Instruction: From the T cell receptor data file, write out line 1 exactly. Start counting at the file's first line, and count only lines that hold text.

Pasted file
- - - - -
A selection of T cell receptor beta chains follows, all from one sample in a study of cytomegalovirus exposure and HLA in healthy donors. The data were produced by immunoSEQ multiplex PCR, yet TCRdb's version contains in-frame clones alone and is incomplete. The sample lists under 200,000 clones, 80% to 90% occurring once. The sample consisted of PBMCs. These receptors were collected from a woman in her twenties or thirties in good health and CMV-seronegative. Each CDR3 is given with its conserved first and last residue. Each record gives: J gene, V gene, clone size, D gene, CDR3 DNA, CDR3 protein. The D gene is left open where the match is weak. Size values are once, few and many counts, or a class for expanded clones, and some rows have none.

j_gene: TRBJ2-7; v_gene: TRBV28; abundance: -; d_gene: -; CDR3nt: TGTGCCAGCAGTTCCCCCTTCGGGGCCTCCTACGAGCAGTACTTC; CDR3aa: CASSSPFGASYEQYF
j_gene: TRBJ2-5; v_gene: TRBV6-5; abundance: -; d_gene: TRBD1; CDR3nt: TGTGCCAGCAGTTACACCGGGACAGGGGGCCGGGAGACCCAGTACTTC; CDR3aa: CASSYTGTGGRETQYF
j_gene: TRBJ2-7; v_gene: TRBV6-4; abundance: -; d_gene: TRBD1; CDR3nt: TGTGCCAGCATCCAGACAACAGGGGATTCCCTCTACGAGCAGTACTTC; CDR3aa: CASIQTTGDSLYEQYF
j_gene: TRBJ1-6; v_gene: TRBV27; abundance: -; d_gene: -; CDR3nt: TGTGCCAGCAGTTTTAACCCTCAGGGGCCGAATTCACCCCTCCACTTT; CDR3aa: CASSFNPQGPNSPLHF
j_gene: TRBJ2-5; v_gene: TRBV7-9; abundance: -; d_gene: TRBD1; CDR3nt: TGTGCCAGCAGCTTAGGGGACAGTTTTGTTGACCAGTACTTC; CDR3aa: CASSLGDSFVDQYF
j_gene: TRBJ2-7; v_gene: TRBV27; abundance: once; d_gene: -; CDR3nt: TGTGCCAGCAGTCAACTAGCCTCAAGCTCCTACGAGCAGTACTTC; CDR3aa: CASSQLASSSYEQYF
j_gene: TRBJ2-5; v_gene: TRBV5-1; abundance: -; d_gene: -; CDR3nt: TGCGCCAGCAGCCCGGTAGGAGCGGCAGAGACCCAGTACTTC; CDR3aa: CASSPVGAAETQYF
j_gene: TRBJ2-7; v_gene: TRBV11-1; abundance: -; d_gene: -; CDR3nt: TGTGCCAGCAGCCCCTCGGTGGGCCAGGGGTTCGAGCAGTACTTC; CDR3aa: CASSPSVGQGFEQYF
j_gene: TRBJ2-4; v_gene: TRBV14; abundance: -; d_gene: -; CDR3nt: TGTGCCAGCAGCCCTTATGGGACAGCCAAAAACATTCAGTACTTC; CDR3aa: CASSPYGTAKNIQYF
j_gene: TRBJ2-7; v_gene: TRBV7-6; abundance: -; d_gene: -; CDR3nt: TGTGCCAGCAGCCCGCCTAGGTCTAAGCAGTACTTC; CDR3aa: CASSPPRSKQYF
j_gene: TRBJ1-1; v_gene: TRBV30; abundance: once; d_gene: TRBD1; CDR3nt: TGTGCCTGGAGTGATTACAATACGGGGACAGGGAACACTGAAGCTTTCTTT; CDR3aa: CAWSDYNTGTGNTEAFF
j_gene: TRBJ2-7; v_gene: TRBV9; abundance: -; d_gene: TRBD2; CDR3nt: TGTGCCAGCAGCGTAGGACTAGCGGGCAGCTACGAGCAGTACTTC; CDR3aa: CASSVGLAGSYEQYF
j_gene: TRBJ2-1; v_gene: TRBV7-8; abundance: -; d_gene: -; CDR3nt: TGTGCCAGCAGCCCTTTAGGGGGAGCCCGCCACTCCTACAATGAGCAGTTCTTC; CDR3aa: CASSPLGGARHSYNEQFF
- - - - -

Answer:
A selection of T cell receptor beta chains follows, all from one sample in a study of cytomegalovirus exposure and HLA in healthy donors. The data were produced by immunoSEQ multiplex PCR, yet TCRdb's version contains in-frame clones alone and is incomplete. The sample lists under 200,000 clones, 80% to 90% occurring once. The sample consisted of PBMCs. These receptors were collected from a woman in her twenties or thirties in good health and CMV-seronegative. Each CDR3 is given with its conserved first and last residue. Each record gives: J gene, V gene, clone size, D gene, CDR3 DNA, CDR3 protein. The D gene is left open where the match is weak. Size values are once, few and many counts, or a class for expanded clones, and some rows have none.